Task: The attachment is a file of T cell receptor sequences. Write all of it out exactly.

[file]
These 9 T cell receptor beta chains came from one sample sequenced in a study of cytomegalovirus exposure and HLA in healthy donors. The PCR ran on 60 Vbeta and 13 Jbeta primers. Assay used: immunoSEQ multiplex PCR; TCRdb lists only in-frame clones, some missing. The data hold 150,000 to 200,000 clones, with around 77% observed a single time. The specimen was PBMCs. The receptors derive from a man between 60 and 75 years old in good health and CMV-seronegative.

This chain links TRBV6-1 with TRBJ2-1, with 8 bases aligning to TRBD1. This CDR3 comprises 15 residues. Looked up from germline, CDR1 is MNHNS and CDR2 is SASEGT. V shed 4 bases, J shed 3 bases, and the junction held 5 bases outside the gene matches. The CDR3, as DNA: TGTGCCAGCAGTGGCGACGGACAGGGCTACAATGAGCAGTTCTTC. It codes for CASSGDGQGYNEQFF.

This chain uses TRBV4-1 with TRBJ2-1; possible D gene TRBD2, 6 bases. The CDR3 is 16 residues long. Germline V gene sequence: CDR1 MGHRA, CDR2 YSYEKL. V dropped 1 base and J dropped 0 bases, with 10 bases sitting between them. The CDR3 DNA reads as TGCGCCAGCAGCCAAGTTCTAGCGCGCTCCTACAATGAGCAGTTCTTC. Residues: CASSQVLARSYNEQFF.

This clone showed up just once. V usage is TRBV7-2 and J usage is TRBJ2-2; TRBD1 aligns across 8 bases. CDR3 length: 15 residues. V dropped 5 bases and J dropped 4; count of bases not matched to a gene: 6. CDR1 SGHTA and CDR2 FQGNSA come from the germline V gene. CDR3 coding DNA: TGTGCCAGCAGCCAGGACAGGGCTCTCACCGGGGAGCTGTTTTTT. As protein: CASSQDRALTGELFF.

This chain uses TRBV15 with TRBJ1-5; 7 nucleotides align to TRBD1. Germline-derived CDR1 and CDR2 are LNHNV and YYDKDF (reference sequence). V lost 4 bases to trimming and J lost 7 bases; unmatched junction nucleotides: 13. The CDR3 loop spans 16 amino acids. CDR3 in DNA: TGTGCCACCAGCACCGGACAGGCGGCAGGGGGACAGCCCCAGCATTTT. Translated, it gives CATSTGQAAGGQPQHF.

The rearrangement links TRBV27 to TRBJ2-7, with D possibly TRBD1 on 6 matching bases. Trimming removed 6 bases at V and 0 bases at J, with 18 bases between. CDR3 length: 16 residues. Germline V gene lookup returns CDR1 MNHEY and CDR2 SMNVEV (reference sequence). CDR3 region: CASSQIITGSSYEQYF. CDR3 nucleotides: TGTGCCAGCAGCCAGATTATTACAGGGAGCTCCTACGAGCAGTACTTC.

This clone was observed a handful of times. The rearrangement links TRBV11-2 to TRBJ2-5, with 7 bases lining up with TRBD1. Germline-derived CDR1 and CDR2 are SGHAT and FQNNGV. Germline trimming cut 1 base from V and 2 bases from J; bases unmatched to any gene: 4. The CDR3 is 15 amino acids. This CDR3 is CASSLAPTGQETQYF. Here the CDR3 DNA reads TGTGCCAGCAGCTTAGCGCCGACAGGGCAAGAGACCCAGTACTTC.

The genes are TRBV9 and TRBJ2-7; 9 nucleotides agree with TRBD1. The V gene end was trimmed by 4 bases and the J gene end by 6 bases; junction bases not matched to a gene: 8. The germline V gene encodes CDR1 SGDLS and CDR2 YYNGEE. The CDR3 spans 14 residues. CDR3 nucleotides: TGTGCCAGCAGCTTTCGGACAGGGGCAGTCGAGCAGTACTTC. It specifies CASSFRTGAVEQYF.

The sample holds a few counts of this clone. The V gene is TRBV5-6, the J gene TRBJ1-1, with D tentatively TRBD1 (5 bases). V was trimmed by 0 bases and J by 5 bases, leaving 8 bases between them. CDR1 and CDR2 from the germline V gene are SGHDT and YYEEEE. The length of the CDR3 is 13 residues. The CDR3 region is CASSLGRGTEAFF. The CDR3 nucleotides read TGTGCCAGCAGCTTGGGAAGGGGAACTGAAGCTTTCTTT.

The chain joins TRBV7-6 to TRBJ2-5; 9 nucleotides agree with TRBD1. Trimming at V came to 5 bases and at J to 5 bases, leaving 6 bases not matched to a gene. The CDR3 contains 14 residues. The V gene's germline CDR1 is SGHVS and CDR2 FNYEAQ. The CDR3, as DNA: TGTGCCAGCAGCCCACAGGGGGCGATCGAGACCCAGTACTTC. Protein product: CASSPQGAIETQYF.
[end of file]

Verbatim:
These 9 T cell receptor beta chains came from one sample sequenced in a study of cytomegalovirus exposure and HLA in healthy donors. The PCR ran on 60 Vbeta and 13 Jbeta primers. Assay used: immunoSEQ multiplex PCR; TCRdb lists only in-frame clones, some missing. The data hold 150,000 to 200,000 clones, with around 77% observed a single time. The specimen was PBMCs. The receptors derive from a man between 60 and 75 years old in good health and CMV-seronegative.

This chain links TRBV6-1 with TRBJ2-1, with 8 bases aligning to TRBD1. This CDR3 comprises 15 residues. Looked up from germline, CDR1 is MNHNS and CDR2 is SASEGT. V shed 4 bases, J shed 3 bases, and the junction held 5 bases outside the gene matches. The CDR3, as DNA: TGTGCCAGCAGTGGCGACGGACAGGGCTACAATGAGCAGTTCTTC. It codes for CASSGDGQGYNEQFF.

This chain uses TRBV4-1 with TRBJ2-1; possible D gene TRBD2, 6 bases. The CDR3 is 16 residues long. Germline V gene sequence: CDR1 MGHRA, CDR2 YSYEKL. V dropped 1 base and J dropped 0 bases, with 10 bases sitting between them. The CDR3 DNA reads as TGCGCCAGCAGCCAAGTTCTAGCGCGCTCCTACAATGAGCAGTTCTTC. Residues: CASSQVLARSYNEQFF.

This clone showed up just once. V usage is TRBV7-2 and J usage is TRBJ2-2; TRBD1 aligns across 8 bases. CDR3 length: 15 residues. V dropped 5 bases and J dropped 4; count of bases not matched to a gene: 6. CDR1 SGHTA and CDR2 FQGNSA come from the germline V gene. CDR3 coding DNA: TGTGCCAGCAGCCAGGACAGGGCTCTCACCGGGGAGCTGTTTTTT. As protein: CASSQDRALTGELFF.

This chain uses TRBV15 with TRBJ1-5; 7 nucleotides align to TRBD1. Germline-derived CDR1 and CDR2 are LNHNV and YYDKDF (reference sequence). V lost 4 bases to trimming and J lost 7 bases; unmatched junction nucleotides: 13. The CDR3 loop spans 16 amino acids. CDR3 in DNA: TGTGCCACCAGCACCGGACAGGCGGCAGGGGGACAGCCCCAGCATTTT. Translated, it gives CATSTGQAAGGQPQHF.

The rearrangement links TRBV27 to TRBJ2-7, with D possibly TRBD1 on 6 matching bases. Trimming removed 6 bases at V and 0 bases at J, with 18 bases between. CDR3 length: 16 residues. Germline V gene lookup returns CDR1 MNHEY and CDR2 SMNVEV (reference sequence). CDR3 region: CASSQIITGSSYEQYF. CDR3 nucleotides: TGTGCCAGCAGCCAGATTATTACAGGGAGCTCCTACGAGCAGTACTTC.

This clone was observed a handful of times. The rearrangement links TRBV11-2 to TRBJ2-5, with 7 bases lining up with TRBD1. Germline-derived CDR1 and CDR2 are SGHAT and FQNNGV. Germline trimming cut 1 base from V and 2 bases from J; bases unmatched to any gene: 4. The CDR3 is 15 amino acids. This CDR3 is CASSLAPTGQETQYF. Here the CDR3 DNA reads TGTGCCAGCAGCTTAGCGCCGACAGGGCAAGAGACCCAGTACTTC.

The genes are TRBV9 and TRBJ2-7; 9 nucleotides agree with TRBD1. The V gene end was trimmed by 4 bases and the J gene end by 6 bases; junction bases not matched to a gene: 8. The germline V gene encodes CDR1 SGDLS and CDR2 YYNGEE. The CDR3 spans 14 residues. CDR3 nucleotides: TGTGCCAGCAGCTTTCGGACAGGGGCAGTCGAGCAGTACTTC. It specifies CASSFRTGAVEQYF.

The sample holds a few counts of this clone. The V gene is TRBV5-6, the J gene TRBJ1-1, with D tentatively TRBD1 (5 bases). V was trimmed by 0 bases and J by 5 bases, leaving 8 bases between them. CDR1 and CDR2 from the germline V gene are SGHDT and YYEEEE. The length of the CDR3 is 13 residues. The CDR3 region is CASSLGRGTEAFF. The CDR3 nucleotides read TGTGCCAGCAGCTTGGGAAGGGGAACTGAAGCTTTCTTT.

The chain joins TRBV7-6 to TRBJ2-5; 9 nucleotides agree with TRBD1. Trimming at V came to 5 bases and at J to 5 bases, leaving 6 bases not matched to a gene. The CDR3 contains 14 residues. The V gene's germline CDR1 is SGHVS and CDR2 FNYEAQ. The CDR3, as DNA: TGTGCCAGCAGCCCACAGGGGGCGATCGAGACCCAGTACTTC. Protein product: CASSPQGAIETQYF.